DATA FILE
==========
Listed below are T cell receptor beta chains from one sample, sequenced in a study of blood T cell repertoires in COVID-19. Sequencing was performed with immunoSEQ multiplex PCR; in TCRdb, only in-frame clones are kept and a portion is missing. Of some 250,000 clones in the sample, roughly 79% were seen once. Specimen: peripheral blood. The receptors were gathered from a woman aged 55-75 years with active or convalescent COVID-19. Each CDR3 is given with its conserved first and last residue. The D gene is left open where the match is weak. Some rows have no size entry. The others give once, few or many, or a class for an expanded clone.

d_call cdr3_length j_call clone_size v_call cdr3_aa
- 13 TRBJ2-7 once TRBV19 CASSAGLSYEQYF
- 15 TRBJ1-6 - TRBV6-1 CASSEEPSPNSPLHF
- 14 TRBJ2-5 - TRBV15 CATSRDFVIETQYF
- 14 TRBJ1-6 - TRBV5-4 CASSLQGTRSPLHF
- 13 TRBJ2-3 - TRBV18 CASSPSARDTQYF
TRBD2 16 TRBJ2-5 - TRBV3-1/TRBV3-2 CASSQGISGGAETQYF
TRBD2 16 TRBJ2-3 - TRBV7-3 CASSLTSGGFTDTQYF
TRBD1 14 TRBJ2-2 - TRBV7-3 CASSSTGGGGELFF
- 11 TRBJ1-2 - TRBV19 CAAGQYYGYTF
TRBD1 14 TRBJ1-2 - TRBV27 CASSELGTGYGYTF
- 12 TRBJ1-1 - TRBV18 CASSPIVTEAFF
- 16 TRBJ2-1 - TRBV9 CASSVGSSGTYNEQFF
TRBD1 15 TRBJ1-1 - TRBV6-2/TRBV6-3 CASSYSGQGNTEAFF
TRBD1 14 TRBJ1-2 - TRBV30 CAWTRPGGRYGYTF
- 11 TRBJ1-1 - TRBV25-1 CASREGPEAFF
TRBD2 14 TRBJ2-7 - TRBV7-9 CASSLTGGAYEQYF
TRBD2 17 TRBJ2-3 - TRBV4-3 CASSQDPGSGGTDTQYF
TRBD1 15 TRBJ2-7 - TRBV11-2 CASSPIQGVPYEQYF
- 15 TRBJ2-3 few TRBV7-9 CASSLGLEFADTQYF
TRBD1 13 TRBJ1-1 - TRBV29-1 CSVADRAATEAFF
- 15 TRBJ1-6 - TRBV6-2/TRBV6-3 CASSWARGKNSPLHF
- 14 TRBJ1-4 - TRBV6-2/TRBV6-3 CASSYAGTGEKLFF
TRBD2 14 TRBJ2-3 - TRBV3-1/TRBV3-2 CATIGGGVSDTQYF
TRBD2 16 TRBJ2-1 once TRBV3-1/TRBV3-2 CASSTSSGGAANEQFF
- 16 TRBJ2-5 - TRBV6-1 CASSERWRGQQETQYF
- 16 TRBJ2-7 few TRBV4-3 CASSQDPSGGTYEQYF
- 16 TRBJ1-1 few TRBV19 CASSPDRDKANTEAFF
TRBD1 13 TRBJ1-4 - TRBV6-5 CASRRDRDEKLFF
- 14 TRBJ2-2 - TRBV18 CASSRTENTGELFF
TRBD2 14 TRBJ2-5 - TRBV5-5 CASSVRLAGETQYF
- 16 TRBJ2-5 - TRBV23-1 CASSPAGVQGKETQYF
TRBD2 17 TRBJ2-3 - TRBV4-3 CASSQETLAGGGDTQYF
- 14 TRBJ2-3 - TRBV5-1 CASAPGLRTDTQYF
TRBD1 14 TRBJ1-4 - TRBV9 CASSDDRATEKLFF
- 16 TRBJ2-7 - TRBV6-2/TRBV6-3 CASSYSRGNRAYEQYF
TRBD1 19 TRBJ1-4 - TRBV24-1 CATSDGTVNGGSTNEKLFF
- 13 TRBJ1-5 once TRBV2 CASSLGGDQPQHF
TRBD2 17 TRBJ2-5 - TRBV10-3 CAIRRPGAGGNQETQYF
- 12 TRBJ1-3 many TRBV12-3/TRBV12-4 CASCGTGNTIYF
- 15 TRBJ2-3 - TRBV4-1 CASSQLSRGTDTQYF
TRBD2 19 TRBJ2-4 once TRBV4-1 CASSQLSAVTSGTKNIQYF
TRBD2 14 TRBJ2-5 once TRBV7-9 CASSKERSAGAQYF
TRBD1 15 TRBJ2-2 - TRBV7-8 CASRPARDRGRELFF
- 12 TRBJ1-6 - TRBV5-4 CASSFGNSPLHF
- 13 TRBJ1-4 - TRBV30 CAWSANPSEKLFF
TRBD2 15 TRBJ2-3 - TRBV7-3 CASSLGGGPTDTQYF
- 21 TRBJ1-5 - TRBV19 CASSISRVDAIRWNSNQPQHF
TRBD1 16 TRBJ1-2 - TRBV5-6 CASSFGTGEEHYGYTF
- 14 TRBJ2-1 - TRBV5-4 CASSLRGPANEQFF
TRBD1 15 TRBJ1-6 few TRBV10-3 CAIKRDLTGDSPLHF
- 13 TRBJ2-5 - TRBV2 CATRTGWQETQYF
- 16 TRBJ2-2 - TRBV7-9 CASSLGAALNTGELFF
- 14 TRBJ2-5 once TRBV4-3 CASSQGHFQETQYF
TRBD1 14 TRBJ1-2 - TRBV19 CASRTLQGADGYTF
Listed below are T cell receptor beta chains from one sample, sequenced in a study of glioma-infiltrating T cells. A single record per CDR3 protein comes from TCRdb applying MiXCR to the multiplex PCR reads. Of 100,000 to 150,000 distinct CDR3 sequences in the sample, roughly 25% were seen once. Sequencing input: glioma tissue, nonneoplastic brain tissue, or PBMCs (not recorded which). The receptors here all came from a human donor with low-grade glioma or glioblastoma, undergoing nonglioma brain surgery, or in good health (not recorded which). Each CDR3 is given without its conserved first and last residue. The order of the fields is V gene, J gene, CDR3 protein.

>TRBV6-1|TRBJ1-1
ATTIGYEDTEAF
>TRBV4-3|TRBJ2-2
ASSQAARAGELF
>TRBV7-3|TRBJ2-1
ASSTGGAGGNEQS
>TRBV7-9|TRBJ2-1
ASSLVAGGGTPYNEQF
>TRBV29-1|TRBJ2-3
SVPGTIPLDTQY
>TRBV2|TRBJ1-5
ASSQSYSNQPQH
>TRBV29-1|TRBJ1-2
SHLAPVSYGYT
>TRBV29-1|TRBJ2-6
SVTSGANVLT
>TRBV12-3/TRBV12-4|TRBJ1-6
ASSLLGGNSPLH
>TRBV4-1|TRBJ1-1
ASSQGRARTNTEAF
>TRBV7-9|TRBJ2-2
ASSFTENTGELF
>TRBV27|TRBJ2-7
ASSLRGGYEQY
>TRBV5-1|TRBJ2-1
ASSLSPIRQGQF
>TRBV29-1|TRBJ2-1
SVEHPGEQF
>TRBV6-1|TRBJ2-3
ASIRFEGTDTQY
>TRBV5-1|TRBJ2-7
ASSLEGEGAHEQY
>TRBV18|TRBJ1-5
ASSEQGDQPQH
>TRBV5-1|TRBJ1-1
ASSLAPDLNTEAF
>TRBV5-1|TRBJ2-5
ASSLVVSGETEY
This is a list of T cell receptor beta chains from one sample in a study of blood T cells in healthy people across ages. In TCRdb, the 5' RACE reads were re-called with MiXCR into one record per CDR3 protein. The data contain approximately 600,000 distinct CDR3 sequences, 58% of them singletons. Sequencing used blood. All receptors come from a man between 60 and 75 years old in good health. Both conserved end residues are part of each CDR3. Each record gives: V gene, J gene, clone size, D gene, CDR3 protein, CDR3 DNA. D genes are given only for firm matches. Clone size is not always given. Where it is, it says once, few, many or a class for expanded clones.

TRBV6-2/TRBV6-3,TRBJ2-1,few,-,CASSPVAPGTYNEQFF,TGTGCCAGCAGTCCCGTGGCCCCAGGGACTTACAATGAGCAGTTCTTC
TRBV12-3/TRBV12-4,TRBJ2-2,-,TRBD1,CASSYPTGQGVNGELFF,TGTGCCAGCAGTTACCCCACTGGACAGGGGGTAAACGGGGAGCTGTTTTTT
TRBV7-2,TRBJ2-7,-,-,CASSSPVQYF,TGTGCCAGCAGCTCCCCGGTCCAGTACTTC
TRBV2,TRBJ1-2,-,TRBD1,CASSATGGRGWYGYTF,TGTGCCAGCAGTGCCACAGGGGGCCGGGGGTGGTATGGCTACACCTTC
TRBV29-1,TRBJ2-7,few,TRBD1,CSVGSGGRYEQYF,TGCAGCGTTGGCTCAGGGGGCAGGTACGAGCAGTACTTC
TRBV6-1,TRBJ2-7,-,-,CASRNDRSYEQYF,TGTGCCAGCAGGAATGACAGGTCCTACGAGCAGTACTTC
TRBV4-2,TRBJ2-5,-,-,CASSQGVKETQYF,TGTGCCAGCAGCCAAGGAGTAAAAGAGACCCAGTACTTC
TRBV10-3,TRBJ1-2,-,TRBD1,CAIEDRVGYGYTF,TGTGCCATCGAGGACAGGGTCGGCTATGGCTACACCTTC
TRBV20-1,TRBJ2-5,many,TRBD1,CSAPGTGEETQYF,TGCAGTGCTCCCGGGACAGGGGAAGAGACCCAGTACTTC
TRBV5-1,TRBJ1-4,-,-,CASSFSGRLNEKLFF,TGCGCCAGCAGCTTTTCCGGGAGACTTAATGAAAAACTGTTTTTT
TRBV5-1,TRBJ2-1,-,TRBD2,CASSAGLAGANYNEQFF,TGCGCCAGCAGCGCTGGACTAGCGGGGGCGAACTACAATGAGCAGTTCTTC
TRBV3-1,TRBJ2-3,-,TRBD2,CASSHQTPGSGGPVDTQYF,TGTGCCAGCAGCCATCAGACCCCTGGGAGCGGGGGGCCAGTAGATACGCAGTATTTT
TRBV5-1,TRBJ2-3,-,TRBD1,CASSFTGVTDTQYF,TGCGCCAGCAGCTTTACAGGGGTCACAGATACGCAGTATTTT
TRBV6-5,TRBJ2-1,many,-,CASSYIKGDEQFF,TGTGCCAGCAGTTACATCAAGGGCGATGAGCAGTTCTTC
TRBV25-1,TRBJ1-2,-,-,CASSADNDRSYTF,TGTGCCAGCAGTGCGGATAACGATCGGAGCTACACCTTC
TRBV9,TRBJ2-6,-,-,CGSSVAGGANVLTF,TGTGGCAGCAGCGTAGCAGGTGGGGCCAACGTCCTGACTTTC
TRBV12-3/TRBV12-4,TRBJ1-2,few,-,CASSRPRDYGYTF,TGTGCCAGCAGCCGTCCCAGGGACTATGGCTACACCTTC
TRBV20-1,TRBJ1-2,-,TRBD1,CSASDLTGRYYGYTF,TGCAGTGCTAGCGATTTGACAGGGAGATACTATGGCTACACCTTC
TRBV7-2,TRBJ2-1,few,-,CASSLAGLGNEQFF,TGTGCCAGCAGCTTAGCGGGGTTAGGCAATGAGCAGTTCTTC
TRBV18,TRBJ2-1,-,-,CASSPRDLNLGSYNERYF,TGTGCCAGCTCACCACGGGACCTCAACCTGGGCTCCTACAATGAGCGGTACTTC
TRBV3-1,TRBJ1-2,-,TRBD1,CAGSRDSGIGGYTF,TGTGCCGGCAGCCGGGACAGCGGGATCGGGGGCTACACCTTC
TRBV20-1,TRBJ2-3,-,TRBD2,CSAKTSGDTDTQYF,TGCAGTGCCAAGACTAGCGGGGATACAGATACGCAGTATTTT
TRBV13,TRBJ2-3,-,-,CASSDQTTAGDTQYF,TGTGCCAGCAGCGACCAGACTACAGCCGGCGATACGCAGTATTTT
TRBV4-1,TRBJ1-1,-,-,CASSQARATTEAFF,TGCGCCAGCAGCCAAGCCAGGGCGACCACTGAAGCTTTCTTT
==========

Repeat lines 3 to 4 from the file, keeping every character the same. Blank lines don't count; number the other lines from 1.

- 13 TRBJ2-7 once TRBV19 CASSAGLSYEQYF
- 15 TRBJ1-6 - TRBV6-1 CASSEEPSPNSPLHF